The cycle of poor health and poverty is difficult to break [1], and social factors have been identified to be at the root of this challenge. Marmot [2] explains that health is often beyond an individual’s physical state, but rather, a product of public policies that shape the social environments people are exposed to. As the significance of social determinants of health was promoted, the mechanisms through which relationships between people are translated into physical outcomes emerged as a key area for further research [3]. This is of particular importance in the analysis of resource-poor settings, especially with research claiming that the lack of human and financial capital in developing countries magnifies the influence of social capital on physical health [4].

Social capital is a concept that is based strongly on social relations, and a range of studies confirm that the strengthening of such is crucial to achieving desired development and poverty reduction outcomes [5,6,7]. Kawachi, Subramanian and Kim [8] echo this, stating that “a relationship between social capital and physical health have been more consistently found in societies with high levels of economic inequality, whereas the links are much weaker or non-existent in more egalitarian societies” [p.22]. This study aims to contribute to the growing research base that examines the intermediary effect of social capital on health as a key component in development interventions.

ICM’s Transform program in the Philippines

The Philippines has seen robust economic growth in the last decade [9], and its economy continues to expand in the face of slowing global trade and investment flows [10]. Although it is one of the fastest-growing economies in Southeast Asia [10], poverty remains widespread with almost a quarter of the Philippine population living under the poverty line [11].

International Care Ministries (ICM) is an NGO that runs a 16-week poverty-alleviation program called Transform for populations in the Philippines living in ‘ultrapoverty’. Households that report to have a daily income of less than US$0.50 per person are classified as in ultrapoverty ([12]: p.2]). Among the participants ICM provided programs to in 2016, the average daily income per person was approximately US$0.28 ([13]: p.3]). Transform is carried out in numerous communities across the southern two-thirds of the Philippines, meaning that ICM serves a wide range of people living in diverse geographical landscapes with distinct cultures, who work in different trades and experience a variety of difficulties in the face of poverty. ICM has identified three key areas as the primary barriers to escaping poverty: a lack of relational skills, health knowledge and livelihood experience ([13]: p.5]), and a core aim of Transform is to foster social connectedness and to create a network of support within communities. Weekly Health and Livelihood training sessions are undertaken in large group settings, and the curriculum is designed to encourage participation in community-led small group work (of five or six) to discuss topics that were taught during the larger group sessions. There is also a Values curriculum dedicated to “fostering attitudes and behaviours that build strong relationships” ([13]: p.6]). To facilitate this, Transform is designed with four layers of support with different but complementary roles [13]:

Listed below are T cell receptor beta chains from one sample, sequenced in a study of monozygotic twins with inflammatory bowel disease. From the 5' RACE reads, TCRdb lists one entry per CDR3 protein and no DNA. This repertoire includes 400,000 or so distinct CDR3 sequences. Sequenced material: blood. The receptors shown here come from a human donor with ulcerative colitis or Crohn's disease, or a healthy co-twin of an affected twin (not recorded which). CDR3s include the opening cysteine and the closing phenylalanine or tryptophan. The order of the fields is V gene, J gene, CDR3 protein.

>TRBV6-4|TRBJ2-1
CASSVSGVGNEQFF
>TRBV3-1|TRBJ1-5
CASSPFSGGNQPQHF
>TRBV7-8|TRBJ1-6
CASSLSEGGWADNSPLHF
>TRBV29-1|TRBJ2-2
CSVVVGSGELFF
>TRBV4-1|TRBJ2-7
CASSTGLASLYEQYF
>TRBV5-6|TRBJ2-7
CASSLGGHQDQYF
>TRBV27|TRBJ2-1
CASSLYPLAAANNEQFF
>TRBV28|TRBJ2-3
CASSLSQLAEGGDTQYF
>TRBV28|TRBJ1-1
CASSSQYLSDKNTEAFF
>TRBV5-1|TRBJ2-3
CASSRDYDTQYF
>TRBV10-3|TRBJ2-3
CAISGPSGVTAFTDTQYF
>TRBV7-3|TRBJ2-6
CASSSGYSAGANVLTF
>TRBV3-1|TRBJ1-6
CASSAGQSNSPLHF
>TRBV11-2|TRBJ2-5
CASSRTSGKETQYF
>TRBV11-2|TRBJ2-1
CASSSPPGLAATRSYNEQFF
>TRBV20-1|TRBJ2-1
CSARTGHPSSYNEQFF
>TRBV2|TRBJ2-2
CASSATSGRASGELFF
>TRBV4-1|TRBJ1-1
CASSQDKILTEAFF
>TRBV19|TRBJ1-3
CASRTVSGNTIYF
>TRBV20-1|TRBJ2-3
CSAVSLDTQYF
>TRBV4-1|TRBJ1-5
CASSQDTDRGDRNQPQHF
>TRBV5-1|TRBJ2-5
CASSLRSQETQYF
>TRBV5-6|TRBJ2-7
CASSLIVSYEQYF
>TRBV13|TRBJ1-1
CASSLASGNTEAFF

1. 1.

    The pastor, a known leader in the community, invites participants to join the program and runs the Values training;

  2. 2.

    Six volunteer counsellors from the local community help implement the program and provide encouragement;

  3. 3.

    Two ICM staff members from outside the community lead the Health and Livelihood training;

  4. 4.

    The 30 participants themselves learn and grow together.

Uphoff and Wijayartna [14] argue that all cultures have underlying norms, values, attitudes and beliefs that predispose cooperative behaviours, but its expression can be inhibited if appropriate forms of structural social capital are lacking in the communities. Through Transform’s weekly training sessions, community members had access to a new platform of social contact for 16 weeks through which relationships could be built. By investigating the outcomes of an intervention program with explicit aims to create social capital, our intention was to better understand its relationship with health in resource-poor settings as well as to evaluate the place for social capital in the design of health promotion interventions.

Social capital

Modern developments of social capital that instigated widespread academic interest are credited to the seminal works of Pierre Bourdieu [15], James Coleman [16], and Robert Putnam [17]. Bourdieu and Coleman described social capital as another form of productive ‘capital’, while Putnam, in contrast, saw social capital less as a resource but shifted the definition to focus on qualities of social cohesion that may underlie these networks. If social cohesion refers to the extent of solidarity and connectedness in a society [18], Putnam’s social capital looked closer into these “features of social organisation, such as networks, norms, and trust, that facilitate coordination and cooperation for mutual benefit” ([17]: p. 167]). Given the context of ICM’s Transform program and its focus on fostering social connectedness, Putnam’s definition of social capital, being rooted in notions of social cohesion, was the most appropriate.

Types of social capital